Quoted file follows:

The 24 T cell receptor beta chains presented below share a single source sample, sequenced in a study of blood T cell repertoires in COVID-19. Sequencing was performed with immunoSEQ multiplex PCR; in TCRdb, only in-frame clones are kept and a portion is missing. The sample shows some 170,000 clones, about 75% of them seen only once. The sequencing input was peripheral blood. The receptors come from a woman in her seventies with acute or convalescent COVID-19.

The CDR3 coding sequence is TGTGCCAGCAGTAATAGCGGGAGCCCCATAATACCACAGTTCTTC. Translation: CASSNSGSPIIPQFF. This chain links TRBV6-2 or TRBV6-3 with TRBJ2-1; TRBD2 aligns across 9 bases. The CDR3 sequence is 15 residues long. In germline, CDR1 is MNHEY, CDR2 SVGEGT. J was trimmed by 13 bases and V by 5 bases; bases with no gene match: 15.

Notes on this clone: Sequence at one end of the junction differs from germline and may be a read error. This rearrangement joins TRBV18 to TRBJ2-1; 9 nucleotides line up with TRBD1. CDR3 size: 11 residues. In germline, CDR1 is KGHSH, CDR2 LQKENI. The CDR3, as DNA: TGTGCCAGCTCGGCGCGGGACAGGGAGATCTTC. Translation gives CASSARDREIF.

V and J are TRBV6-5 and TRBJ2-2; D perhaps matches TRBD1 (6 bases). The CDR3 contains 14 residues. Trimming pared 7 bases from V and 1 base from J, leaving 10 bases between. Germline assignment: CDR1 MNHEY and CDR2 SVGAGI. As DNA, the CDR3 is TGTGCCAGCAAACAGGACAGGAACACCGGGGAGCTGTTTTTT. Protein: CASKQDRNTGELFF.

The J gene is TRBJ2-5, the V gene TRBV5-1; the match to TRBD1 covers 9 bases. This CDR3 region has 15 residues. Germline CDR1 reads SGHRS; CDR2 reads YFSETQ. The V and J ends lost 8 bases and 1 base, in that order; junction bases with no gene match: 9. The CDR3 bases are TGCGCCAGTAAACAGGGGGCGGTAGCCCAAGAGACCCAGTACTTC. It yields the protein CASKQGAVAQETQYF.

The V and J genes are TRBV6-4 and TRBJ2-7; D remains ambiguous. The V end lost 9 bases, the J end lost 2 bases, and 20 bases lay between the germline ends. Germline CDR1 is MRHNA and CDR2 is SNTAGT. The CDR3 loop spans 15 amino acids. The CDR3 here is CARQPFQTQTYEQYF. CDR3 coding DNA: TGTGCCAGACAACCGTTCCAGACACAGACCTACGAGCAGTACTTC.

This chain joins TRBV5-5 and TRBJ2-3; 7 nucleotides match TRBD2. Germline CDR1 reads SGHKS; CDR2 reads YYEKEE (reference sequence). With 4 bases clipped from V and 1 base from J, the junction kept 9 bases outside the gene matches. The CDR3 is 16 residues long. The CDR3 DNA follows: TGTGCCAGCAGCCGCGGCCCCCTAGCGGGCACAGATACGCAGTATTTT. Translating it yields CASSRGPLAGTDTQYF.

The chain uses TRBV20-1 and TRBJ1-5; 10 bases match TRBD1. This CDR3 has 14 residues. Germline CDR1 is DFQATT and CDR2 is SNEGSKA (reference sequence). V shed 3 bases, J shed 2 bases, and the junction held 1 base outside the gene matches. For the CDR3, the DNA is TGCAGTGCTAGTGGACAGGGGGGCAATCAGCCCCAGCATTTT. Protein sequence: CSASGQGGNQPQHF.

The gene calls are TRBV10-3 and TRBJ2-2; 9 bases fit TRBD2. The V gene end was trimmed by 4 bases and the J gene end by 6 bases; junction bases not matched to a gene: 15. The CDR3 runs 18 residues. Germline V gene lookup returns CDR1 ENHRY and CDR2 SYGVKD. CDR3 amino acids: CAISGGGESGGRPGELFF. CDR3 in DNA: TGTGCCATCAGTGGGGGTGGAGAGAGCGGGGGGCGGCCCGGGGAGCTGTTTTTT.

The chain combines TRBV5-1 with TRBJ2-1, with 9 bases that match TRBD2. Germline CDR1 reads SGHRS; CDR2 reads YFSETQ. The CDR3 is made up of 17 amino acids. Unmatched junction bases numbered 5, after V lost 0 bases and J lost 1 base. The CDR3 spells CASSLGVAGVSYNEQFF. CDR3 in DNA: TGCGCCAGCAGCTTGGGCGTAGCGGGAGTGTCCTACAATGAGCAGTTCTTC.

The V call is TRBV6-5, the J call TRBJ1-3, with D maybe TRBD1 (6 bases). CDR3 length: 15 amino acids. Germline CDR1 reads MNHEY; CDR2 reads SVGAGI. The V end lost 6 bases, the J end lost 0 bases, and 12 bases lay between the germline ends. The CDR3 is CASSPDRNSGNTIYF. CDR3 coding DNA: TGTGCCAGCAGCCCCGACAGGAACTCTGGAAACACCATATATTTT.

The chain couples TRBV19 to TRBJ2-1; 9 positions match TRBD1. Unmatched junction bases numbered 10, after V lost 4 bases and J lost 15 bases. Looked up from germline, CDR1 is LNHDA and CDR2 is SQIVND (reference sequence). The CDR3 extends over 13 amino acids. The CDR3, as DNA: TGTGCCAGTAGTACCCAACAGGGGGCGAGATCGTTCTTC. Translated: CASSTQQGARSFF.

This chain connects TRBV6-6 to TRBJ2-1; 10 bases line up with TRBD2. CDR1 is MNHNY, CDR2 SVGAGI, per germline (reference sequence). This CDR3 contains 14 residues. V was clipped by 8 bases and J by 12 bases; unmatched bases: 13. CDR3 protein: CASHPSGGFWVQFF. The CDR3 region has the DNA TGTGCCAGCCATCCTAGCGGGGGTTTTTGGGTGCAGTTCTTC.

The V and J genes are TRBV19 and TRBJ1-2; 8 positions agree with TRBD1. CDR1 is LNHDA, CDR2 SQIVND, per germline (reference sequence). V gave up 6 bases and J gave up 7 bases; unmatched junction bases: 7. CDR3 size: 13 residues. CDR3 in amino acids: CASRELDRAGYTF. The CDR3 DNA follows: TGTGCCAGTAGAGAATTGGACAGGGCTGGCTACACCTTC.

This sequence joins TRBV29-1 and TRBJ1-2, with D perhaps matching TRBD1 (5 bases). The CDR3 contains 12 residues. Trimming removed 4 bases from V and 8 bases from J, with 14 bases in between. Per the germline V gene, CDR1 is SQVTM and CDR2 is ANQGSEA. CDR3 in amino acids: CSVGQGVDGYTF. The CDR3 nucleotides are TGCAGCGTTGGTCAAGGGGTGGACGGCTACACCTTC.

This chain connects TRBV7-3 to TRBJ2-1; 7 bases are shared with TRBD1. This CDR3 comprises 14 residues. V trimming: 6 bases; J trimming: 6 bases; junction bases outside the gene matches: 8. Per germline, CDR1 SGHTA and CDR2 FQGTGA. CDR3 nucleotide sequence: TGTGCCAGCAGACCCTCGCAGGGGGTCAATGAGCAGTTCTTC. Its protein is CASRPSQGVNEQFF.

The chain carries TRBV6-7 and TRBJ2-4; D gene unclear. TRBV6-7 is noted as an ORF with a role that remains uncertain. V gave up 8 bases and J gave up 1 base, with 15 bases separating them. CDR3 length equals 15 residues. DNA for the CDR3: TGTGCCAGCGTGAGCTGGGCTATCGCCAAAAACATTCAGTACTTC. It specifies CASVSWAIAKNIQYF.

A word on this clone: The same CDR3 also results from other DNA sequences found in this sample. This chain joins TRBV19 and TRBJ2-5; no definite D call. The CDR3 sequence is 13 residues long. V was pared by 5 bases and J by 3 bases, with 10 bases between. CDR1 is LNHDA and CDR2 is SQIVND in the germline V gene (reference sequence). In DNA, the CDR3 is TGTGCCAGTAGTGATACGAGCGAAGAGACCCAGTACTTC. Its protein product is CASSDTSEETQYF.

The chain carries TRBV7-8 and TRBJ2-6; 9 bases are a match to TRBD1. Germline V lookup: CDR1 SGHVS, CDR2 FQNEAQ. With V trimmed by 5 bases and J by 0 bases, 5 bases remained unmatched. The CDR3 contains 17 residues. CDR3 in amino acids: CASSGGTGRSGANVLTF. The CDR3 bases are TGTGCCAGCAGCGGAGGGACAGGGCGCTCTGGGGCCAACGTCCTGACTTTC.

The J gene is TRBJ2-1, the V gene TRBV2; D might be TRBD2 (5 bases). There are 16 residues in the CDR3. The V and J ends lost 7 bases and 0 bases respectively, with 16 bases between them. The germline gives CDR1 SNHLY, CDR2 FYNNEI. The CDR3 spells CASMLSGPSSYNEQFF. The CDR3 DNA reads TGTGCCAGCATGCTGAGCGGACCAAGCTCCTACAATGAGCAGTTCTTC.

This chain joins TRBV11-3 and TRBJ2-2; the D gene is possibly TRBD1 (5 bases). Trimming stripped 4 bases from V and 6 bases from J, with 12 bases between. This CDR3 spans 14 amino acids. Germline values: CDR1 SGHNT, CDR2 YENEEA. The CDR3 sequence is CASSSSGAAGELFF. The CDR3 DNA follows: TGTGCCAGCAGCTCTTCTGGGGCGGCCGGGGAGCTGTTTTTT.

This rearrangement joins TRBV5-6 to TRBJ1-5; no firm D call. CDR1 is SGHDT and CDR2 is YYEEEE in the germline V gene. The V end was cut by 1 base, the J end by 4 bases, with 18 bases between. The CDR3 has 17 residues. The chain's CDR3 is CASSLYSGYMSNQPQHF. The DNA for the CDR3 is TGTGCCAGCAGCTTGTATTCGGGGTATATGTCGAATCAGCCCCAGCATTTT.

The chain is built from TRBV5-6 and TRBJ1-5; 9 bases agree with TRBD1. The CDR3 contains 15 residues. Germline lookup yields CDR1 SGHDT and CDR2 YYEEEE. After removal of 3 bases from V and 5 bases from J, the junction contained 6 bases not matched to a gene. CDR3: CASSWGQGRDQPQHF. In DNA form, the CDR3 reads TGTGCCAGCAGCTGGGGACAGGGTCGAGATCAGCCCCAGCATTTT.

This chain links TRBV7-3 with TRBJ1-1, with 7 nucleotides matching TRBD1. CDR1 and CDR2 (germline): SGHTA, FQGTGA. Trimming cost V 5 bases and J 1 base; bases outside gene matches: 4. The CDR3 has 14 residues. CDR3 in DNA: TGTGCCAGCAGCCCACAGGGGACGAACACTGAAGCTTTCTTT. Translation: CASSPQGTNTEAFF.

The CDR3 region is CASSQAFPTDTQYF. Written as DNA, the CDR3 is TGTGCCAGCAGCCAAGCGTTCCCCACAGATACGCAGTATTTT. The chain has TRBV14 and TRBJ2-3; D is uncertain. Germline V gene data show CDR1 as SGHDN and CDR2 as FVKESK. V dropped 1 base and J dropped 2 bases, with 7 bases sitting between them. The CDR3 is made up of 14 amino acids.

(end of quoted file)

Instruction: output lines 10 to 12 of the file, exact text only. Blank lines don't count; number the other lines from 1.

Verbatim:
The chain combines TRBV5-1 with TRBJ2-1, with 9 bases that match TRBD2. Germline CDR1 reads SGHRS; CDR2 reads YFSETQ. The CDR3 is made up of 17 amino acids. Unmatched junction bases numbered 5, after V lost 0 bases and J lost 1 base. The CDR3 spells CASSLGVAGVSYNEQFF. CDR3 in DNA: TGCGCCAGCAGCTTGGGCGTAGCGGGAGTGTCCTACAATGAGCAGTTCTTC.

The V call is TRBV6-5, the J call TRBJ1-3, with D maybe TRBD1 (6 bases). CDR3 length: 15 amino acids. Germline CDR1 reads MNHEY; CDR2 reads SVGAGI. The V end lost 6 bases, the J end lost 0 bases, and 12 bases lay between the germline ends. The CDR3 is CASSPDRNSGNTIYF. CDR3 coding DNA: TGTGCCAGCAGCCCCGACAGGAACTCTGGAAACACCATATATTTT.

The chain couples TRBV19 to TRBJ2-1; 9 positions match TRBD1. Unmatched junction bases numbered 10, after V lost 4 bases and J lost 15 bases. Looked up from germline, CDR1 is LNHDA and CDR2 is SQIVND (reference sequence). The CDR3 extends over 13 amino acids. The CDR3, as DNA: TGTGCCAGTAGTACCCAACAGGGGGCGAGATCGTTCTTC. Translated: CASSTQQGARSFF.